Pros and Cons of Working as a Freelancer
When someone says that he or she works as a freelancer, people imagine them working in pajamas with a cup of freshly brewed coffee and a small plate of delectable cookies on the table.
While it may sound like a relaxing and laid back setup, you mustn’t be fooled so easily. The picture above barely paints the entire story.
There’s so much to becoming a freelancer. The roles and responsibilities you need to attend to changes, depending on the industry you choose to work in.
Before quitting your current job, it’s crucial to understand the pros and cons that come with being a freelancer. This will help you avoid making too many compromises and understanding which career option works best depending on your personality and work attitude.
What are the advantages?
Several advantages come with working as a freelancer. We gathered the top four perks that attract people to shift to a freelancing career.
- Work on your most convenient schedule
People working on the usual nine to five schedule sometimes can’t take full advantage of their most efficient and productive hours. Some individuals work better in the wee hours of the morning, while others perform and work more efficiently during late nights.
As a freelance worker, you have more control over your schedule. You can choose to take client work that suits your preferred working schedule.
- Choose your workplace
Thanks to the improved connectivity, freelancers are no longer tied to working inside their homes. They can work in coffee shops, libraries, coworking spaces, and just about anywhere that has a WiFi connection and a power plug.
- Work without worrying about your boss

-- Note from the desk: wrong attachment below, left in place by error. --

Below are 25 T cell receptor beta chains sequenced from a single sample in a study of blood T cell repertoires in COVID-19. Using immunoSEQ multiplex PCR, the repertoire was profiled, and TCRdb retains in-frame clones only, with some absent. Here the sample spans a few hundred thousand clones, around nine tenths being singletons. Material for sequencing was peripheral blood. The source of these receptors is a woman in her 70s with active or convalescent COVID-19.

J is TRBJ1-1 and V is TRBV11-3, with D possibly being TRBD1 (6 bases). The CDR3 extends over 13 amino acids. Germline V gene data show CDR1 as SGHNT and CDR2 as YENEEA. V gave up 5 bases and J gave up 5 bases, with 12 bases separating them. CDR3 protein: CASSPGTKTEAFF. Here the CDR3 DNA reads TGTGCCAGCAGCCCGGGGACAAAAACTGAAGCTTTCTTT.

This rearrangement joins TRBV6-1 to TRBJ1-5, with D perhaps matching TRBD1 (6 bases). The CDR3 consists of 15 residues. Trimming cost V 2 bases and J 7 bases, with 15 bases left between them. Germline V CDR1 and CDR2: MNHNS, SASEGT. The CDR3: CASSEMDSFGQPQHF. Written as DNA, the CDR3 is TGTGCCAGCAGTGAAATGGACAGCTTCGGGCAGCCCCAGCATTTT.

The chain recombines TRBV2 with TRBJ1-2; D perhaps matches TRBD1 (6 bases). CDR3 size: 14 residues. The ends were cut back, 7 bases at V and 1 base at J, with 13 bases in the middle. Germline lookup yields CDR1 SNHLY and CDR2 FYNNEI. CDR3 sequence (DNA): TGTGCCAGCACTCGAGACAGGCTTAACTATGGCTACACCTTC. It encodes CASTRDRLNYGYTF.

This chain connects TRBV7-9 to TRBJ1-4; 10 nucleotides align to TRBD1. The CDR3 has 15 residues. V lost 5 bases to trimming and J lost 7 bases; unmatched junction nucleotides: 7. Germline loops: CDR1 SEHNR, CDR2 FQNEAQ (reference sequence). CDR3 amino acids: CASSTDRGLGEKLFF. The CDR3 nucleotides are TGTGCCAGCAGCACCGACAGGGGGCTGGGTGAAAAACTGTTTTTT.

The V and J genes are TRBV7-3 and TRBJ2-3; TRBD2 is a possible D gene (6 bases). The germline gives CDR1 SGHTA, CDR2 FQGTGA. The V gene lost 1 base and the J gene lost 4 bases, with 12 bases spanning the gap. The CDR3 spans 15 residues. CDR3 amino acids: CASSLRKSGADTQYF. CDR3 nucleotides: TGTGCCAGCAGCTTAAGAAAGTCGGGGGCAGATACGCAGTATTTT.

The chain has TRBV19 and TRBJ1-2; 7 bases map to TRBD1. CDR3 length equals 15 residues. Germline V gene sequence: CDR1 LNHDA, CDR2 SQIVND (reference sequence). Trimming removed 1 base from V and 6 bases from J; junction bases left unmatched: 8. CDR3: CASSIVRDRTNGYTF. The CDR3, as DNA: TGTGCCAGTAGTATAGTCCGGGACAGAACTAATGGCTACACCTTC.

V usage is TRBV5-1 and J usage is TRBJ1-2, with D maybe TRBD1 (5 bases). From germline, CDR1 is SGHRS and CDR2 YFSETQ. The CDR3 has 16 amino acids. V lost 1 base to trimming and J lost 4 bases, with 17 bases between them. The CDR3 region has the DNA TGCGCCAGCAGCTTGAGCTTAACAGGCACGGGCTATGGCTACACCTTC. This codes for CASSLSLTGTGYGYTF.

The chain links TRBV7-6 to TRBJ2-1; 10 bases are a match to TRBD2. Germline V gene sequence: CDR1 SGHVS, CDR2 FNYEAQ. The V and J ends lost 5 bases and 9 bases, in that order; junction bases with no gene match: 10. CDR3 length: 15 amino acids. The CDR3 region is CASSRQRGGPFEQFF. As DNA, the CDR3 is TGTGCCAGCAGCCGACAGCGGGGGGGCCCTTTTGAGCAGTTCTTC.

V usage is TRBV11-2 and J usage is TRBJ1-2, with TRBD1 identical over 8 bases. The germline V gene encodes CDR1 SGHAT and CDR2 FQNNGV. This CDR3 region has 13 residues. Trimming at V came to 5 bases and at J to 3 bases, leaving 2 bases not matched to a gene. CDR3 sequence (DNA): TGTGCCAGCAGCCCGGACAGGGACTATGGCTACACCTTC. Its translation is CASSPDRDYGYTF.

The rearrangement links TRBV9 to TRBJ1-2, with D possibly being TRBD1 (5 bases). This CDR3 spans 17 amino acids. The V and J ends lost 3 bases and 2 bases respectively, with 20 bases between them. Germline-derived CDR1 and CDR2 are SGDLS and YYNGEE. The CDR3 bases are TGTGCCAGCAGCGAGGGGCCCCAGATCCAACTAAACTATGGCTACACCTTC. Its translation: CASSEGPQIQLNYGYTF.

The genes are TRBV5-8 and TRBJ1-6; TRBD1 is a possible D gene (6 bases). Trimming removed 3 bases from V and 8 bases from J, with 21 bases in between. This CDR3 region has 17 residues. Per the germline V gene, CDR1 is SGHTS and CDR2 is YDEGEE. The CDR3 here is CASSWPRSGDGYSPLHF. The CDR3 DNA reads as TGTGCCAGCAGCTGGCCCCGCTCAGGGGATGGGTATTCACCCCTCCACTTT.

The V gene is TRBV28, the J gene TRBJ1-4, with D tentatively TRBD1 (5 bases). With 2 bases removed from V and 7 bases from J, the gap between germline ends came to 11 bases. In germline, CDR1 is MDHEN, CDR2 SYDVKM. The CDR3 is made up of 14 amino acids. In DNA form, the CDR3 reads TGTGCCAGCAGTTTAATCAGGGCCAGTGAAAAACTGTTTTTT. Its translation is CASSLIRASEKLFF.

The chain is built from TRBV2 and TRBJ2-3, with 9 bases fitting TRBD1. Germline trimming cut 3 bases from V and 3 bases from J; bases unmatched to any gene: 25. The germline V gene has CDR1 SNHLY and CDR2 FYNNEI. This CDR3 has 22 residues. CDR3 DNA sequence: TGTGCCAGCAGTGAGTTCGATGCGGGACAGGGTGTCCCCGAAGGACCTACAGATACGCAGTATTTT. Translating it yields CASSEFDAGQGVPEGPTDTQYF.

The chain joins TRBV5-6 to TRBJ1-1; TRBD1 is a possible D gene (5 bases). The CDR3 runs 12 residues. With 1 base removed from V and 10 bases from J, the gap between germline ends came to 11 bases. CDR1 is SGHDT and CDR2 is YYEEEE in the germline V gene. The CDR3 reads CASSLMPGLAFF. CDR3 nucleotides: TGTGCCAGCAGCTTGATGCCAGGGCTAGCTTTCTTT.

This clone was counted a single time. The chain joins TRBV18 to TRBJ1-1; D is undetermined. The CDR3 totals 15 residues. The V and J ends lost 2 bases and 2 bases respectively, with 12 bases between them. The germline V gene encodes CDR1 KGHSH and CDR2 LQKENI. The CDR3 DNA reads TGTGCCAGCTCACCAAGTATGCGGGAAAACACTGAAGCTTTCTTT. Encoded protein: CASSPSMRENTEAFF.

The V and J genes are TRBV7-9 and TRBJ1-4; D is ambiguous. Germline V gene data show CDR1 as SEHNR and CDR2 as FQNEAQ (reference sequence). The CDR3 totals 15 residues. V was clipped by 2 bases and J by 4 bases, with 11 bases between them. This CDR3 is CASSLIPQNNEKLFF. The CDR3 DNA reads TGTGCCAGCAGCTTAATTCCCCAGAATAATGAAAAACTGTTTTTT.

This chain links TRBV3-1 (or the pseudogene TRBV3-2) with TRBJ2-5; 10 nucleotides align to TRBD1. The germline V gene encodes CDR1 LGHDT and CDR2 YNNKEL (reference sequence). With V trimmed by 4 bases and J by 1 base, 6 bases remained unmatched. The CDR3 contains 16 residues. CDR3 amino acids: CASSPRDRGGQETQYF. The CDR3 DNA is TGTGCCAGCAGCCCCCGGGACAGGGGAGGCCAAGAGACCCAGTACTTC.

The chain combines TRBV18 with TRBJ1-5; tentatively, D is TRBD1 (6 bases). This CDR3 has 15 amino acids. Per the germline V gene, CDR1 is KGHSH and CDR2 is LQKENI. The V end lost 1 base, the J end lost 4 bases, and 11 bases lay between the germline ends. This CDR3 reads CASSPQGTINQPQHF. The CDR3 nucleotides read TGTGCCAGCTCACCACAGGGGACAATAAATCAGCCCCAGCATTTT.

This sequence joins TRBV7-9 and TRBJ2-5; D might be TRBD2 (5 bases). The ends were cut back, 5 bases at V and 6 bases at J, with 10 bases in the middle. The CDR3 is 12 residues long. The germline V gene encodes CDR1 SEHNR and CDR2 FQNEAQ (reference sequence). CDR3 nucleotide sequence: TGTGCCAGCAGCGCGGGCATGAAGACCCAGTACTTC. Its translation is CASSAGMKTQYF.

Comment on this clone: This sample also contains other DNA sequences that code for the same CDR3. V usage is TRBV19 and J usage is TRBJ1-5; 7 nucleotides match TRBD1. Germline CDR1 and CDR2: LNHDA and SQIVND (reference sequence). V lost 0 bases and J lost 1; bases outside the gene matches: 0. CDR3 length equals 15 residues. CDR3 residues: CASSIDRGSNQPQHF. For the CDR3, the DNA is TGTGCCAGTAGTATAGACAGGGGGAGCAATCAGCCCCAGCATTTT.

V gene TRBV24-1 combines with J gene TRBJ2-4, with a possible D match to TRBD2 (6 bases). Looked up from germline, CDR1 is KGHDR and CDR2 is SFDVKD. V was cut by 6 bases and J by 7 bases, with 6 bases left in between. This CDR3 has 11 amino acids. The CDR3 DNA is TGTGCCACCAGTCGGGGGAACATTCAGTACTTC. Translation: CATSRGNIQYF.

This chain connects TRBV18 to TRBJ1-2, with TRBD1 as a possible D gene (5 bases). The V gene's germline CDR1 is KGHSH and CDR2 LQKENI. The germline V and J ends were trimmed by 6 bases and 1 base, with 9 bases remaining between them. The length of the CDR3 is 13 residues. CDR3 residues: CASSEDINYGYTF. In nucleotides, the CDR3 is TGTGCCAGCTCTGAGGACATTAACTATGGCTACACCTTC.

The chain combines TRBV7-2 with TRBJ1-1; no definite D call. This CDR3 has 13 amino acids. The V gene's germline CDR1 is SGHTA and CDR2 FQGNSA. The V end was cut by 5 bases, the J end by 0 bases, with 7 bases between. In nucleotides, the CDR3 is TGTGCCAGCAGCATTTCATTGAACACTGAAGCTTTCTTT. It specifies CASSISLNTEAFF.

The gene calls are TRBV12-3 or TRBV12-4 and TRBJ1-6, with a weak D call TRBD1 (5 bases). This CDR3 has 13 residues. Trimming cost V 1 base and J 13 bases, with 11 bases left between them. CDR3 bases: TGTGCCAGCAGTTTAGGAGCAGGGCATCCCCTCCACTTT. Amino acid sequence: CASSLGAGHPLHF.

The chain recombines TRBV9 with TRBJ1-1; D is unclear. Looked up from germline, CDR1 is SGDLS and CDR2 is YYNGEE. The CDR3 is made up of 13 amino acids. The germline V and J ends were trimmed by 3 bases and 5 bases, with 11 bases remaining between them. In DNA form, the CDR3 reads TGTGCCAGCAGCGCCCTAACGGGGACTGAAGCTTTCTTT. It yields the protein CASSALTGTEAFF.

As a freelancer, you get to have full control of your workload. You’re no longer answerable to a manager or supervisor. Of course, there may be instances wherein you need to work on some tasks that you’re not really keen on doing, but at least you still have the opportunity to move on to another project.
- Increase your income potential
Freelancers tend to earn more money than salaried employees because they get to charge depending on what value they can offer to their clients. In most cases, salaried employees get paid 20 times lesser than what their companies charge their clients.
If you choose to work as a freelancer, after you settle your expenses and taxes, you get to keep the rest of your earnings. The only challenge is to find long-term good-paying clients.
What are the disadvantages?
Before you abandon your regular day job, you must consider the disadvantages of working as a freelancer at home. Here are the four most commonly complained disadvantage of being a freelance worker:
- You need to invest time and resources in learning new skills
In most cases, you need to learn how to use freelancing tools like Quikflw for generating quotes and invoices, Trello for organizing tasks, Time Doctor for time stamping your projects and Google apps for usual client work.
You also need to invest time in learning new skills. Sometimes, freelancers are required to undergo training to offer more value to their target customers.
- You have to be more mindful of the cash flow
Every month, you have to pay for your rent, mortgages, food expenses and other costs. Unfortunately, as a freelancer, you don’t get to enjoy a steady cash flow like when you work in a regular day job. There may be months when you don’t have any project and weeks where your clients fail to pay you on time.
- Say goodbye to the usual employee benefits
Freelancers don’t get to enjoy the same benefits that employees get such as legal assistance, health care coverage, dental plans, life insurance and retirement benefit plans.
- You’re responsible for everything
Working as a freelancer means you don’t have the luxury to pass on tasks and responsibilities to someone else.
For example, if you’re a newbie, you need to reach out to prospects, create your own copies, conduct market research and perform other necessary tasks in order to seal the deal with a suitable client.
Do take note, that because of the increasing demand for freelance work, it can be tough to find customers. Millions of former employees have started shifting into the freelance industry. Like you, they’re also actively looking for clients. Unless you have something unique and valuable to offer, it will surely take you long to find a steady paying gig.
Like your current nine to five job, freelancing is not an easy task. It entails a lot of things and requires immense work ethics and discipline. It takes guts and a lot of hard work to succeed as a freelancer.
Before you make a career change, be sure to weigh in on the pros and cons to avoid issues in the future. You must understand what it takes to work in this highly competitive industry.